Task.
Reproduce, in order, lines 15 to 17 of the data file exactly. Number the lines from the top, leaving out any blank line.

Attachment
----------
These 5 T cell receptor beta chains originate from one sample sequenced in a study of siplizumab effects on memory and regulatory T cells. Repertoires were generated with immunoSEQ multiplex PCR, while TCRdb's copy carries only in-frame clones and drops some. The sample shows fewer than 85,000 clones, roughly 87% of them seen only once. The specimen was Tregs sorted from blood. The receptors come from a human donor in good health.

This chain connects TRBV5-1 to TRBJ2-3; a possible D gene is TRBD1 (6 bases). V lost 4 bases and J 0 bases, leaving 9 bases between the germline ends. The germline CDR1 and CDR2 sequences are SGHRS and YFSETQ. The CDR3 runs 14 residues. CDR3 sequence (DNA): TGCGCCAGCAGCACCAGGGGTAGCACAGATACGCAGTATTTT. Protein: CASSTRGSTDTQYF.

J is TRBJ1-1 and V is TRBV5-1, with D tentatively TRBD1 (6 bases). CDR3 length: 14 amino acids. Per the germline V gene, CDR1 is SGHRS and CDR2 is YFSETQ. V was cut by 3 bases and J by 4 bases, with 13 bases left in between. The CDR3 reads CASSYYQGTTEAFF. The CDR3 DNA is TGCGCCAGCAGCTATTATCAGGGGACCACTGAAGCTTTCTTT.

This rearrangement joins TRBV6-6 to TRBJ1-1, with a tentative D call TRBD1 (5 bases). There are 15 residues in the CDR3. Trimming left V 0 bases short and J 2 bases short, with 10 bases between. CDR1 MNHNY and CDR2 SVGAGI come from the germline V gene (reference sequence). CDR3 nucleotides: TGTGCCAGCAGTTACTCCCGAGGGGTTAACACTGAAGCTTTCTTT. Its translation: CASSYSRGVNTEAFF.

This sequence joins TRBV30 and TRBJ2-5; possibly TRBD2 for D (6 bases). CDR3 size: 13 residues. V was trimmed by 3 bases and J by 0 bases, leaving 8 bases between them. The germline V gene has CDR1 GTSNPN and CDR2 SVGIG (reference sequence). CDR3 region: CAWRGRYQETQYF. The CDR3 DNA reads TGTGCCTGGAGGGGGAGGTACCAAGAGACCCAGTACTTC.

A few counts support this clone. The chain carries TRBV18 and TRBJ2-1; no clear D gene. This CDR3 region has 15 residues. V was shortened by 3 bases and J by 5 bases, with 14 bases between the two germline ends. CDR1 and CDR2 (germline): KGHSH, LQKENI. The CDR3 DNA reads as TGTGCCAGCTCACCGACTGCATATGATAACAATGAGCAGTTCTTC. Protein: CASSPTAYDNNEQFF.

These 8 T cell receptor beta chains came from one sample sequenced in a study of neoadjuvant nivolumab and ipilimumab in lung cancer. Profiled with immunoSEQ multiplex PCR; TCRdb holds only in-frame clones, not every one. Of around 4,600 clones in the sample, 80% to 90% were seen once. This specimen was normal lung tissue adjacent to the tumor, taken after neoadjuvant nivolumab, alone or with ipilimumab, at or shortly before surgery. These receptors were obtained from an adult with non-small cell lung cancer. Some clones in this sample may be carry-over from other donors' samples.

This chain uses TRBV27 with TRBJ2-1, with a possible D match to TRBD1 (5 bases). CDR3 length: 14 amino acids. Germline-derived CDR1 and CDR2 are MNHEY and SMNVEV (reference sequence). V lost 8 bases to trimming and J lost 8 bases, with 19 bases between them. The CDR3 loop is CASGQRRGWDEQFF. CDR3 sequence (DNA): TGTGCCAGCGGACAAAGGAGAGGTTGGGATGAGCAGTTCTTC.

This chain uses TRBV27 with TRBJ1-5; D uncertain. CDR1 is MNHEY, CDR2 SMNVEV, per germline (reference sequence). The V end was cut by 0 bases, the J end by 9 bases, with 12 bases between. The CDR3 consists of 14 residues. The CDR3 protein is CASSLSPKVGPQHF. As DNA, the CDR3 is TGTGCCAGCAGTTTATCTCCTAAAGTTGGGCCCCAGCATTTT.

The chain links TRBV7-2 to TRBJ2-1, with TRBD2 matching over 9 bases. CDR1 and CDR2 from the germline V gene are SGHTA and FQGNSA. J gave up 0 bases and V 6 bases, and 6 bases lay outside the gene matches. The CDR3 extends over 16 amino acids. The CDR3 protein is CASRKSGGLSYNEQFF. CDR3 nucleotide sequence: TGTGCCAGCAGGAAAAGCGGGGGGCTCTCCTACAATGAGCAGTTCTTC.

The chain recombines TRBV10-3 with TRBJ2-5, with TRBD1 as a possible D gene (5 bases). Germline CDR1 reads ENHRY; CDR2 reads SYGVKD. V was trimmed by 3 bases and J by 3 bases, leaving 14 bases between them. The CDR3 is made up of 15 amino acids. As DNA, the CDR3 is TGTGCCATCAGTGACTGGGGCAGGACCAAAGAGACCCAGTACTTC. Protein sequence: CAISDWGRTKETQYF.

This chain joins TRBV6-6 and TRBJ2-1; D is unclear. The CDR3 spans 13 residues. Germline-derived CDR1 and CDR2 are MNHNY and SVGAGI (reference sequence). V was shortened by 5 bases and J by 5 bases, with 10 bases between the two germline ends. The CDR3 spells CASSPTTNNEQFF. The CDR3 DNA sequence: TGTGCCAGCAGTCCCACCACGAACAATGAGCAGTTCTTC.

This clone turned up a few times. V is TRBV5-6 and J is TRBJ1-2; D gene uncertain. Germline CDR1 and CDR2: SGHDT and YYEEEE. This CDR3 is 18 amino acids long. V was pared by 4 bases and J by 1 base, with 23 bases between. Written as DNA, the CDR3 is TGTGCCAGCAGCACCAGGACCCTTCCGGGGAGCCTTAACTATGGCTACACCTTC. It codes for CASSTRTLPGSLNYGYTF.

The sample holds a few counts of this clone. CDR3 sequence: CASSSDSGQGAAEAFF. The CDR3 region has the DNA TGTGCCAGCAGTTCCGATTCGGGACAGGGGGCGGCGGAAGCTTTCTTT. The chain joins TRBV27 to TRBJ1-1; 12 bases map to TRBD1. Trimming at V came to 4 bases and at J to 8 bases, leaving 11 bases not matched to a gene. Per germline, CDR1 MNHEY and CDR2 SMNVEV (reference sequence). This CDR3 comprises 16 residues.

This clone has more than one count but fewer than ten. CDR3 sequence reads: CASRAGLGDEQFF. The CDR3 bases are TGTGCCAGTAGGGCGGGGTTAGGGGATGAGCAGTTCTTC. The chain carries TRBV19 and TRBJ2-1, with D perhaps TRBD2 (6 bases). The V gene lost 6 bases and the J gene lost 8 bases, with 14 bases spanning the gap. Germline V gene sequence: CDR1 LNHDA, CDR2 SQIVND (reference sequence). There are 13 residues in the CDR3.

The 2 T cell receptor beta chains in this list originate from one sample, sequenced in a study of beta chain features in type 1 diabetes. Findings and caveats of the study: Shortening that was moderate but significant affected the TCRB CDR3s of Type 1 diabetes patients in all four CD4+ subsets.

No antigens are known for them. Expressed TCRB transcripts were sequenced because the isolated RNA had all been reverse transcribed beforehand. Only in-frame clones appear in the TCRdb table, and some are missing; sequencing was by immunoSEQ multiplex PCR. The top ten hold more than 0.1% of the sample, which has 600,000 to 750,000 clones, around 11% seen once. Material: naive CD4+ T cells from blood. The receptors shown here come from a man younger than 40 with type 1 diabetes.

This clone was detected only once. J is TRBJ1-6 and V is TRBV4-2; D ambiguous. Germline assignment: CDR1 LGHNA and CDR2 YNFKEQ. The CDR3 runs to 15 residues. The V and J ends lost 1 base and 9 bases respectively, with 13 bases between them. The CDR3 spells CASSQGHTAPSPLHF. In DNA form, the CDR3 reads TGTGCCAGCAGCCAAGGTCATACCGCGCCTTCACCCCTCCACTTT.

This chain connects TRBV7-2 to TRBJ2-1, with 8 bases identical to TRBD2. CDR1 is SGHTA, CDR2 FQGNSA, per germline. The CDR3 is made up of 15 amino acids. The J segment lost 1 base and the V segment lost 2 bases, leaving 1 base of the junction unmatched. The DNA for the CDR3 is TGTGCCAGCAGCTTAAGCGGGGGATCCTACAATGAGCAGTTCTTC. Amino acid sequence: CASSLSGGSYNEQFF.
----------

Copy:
This clone has more than one count but fewer than ten. CDR3 sequence reads: CASRAGLGDEQFF. The CDR3 bases are TGTGCCAGTAGGGCGGGGTTAGGGGATGAGCAGTTCTTC. The chain carries TRBV19 and TRBJ2-1, with D perhaps TRBD2 (6 bases). The V gene lost 6 bases and the J gene lost 8 bases, with 14 bases spanning the gap. Germline V gene sequence: CDR1 LNHDA, CDR2 SQIVND (reference sequence). There are 13 residues in the CDR3.

The 2 T cell receptor beta chains in this list originate from one sample, sequenced in a study of beta chain features in type 1 diabetes. Findings and caveats of the study: Shortening that was moderate but significant affected the TCRB CDR3s of Type 1 diabetes patients in all four CD4+ subsets.

No antigens are known for them. Expressed TCRB transcripts were sequenced because the isolated RNA had all been reverse transcribed beforehand. Only in-frame clones appear in the TCRdb table, and some are missing; sequencing was by immunoSEQ multiplex PCR. The top ten hold more than 0.1% of the sample, which has 600,000 to 750,000 clones, around 11% seen once. Material: naive CD4+ T cells from blood. The receptors shown here come from a man younger than 40 with type 1 diabetes.